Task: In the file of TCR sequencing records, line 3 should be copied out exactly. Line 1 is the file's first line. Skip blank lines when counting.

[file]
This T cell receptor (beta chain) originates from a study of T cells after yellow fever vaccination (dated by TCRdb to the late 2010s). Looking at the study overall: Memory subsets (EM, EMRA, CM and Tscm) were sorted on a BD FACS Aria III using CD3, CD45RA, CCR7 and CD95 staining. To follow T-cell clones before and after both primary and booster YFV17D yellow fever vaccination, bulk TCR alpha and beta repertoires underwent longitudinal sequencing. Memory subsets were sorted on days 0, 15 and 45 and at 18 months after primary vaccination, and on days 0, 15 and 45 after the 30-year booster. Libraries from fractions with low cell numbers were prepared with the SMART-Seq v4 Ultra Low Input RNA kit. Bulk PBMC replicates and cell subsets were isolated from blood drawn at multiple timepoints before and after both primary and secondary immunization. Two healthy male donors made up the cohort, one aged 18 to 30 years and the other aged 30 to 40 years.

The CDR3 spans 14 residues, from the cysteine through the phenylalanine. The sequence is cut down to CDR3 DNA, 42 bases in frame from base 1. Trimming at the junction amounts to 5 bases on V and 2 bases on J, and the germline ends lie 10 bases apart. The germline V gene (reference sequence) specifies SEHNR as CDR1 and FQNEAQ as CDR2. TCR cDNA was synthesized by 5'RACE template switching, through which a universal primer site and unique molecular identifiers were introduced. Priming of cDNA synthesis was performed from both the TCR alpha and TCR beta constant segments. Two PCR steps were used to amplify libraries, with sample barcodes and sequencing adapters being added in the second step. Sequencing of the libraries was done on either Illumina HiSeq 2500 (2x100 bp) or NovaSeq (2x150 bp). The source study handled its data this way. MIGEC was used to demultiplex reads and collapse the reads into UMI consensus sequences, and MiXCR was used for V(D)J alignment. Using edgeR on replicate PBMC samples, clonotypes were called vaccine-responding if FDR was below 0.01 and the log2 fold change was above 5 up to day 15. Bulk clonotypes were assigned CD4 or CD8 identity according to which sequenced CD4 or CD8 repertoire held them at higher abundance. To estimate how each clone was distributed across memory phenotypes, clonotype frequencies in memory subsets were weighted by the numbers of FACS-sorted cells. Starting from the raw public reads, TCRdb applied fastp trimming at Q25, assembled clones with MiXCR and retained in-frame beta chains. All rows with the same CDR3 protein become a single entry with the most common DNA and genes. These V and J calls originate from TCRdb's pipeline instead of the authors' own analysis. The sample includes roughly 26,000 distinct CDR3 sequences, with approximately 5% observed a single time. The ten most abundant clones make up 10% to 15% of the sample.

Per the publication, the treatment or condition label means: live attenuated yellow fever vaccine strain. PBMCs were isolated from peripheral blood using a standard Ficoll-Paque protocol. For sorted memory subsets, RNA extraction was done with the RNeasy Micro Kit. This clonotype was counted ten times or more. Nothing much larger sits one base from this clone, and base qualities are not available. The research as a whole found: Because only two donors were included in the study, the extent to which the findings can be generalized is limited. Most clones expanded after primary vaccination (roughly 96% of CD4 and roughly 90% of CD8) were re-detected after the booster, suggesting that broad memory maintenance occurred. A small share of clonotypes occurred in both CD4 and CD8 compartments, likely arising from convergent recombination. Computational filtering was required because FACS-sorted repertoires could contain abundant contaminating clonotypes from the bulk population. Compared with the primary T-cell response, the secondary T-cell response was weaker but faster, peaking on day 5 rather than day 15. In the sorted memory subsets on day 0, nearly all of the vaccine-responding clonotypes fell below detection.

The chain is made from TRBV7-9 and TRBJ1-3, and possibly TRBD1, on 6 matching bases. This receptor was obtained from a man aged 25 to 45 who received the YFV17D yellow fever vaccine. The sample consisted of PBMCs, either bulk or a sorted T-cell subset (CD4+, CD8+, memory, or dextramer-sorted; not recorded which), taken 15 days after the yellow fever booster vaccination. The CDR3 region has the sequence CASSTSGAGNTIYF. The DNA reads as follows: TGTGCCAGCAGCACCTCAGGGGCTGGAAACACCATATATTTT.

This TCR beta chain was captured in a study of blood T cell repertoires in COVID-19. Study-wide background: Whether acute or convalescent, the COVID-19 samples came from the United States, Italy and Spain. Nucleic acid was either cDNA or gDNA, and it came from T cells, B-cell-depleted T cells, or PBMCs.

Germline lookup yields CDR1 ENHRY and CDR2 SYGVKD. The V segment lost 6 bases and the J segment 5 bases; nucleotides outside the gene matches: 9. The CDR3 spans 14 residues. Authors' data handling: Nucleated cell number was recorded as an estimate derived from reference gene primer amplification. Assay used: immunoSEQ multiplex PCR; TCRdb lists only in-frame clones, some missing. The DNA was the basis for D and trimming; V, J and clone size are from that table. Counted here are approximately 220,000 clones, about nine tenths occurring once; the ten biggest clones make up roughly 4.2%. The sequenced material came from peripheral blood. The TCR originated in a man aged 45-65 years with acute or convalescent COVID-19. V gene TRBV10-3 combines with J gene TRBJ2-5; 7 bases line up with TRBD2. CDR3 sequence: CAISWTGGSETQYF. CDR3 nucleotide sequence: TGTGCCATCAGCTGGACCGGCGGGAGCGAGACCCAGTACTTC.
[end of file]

Per the publication, the treatment or condition label means: live attenuated yellow fever vaccine strain. PBMCs were isolated from peripheral blood using a standard Ficoll-Paque protocol. For sorted memory subsets, RNA extraction was done with the RNeasy Micro Kit. This clonotype was counted ten times or more. Nothing much larger sits one base from this clone, and base qualities are not available. The research as a whole found: Because only two donors were included in the study, the extent to which the findings can be generalized is limited. Most clones expanded after primary vaccination (roughly 96% of CD4 and roughly 90% of CD8) were re-detected after the booster, suggesting that broad memory maintenance occurred. A small share of clonotypes occurred in both CD4 and CD8 compartments, likely arising from convergent recombination. Computational filtering was required because FACS-sorted repertoires could contain abundant contaminating clonotypes from the bulk population. Compared with the primary T-cell response, the secondary T-cell response was weaker but faster, peaking on day 5 rather than day 15. In the sorted memory subsets on day 0, nearly all of the vaccine-responding clonotypes fell below detection.